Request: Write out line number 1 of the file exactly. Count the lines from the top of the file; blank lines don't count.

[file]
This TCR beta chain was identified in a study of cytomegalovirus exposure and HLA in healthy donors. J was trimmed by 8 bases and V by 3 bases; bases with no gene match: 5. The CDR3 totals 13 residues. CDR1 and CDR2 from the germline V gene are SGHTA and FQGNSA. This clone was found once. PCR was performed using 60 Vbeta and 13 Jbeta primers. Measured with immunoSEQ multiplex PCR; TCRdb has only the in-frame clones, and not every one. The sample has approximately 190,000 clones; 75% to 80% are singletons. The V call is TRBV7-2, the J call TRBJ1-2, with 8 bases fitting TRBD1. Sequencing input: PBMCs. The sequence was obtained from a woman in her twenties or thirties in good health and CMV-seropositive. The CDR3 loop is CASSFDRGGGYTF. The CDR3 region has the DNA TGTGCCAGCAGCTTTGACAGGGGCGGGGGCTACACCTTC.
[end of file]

This TCR beta chain was identified in a study of cytomegalovirus exposure and HLA in healthy donors. J was trimmed by 8 bases and V by 3 bases; bases with no gene match: 5. The CDR3 totals 13 residues. CDR1 and CDR2 from the germline V gene are SGHTA and FQGNSA. This clone was found once. PCR was performed using 60 Vbeta and 13 Jbeta primers. Measured with immunoSEQ multiplex PCR; TCRdb has only the in-frame clones, and not every one. The sample has approximately 190,000 clones; 75% to 80% are singletons. The V call is TRBV7-2, the J call TRBJ1-2, with 8 bases fitting TRBD1. Sequencing input: PBMCs. The sequence was obtained from a woman in her twenties or thirties in good health and CMV-seropositive. The CDR3 loop is CASSFDRGGGYTF. The CDR3 region has the DNA TGTGCCAGCAGCTTTGACAGGGGCGGGGGCTACACCTTC.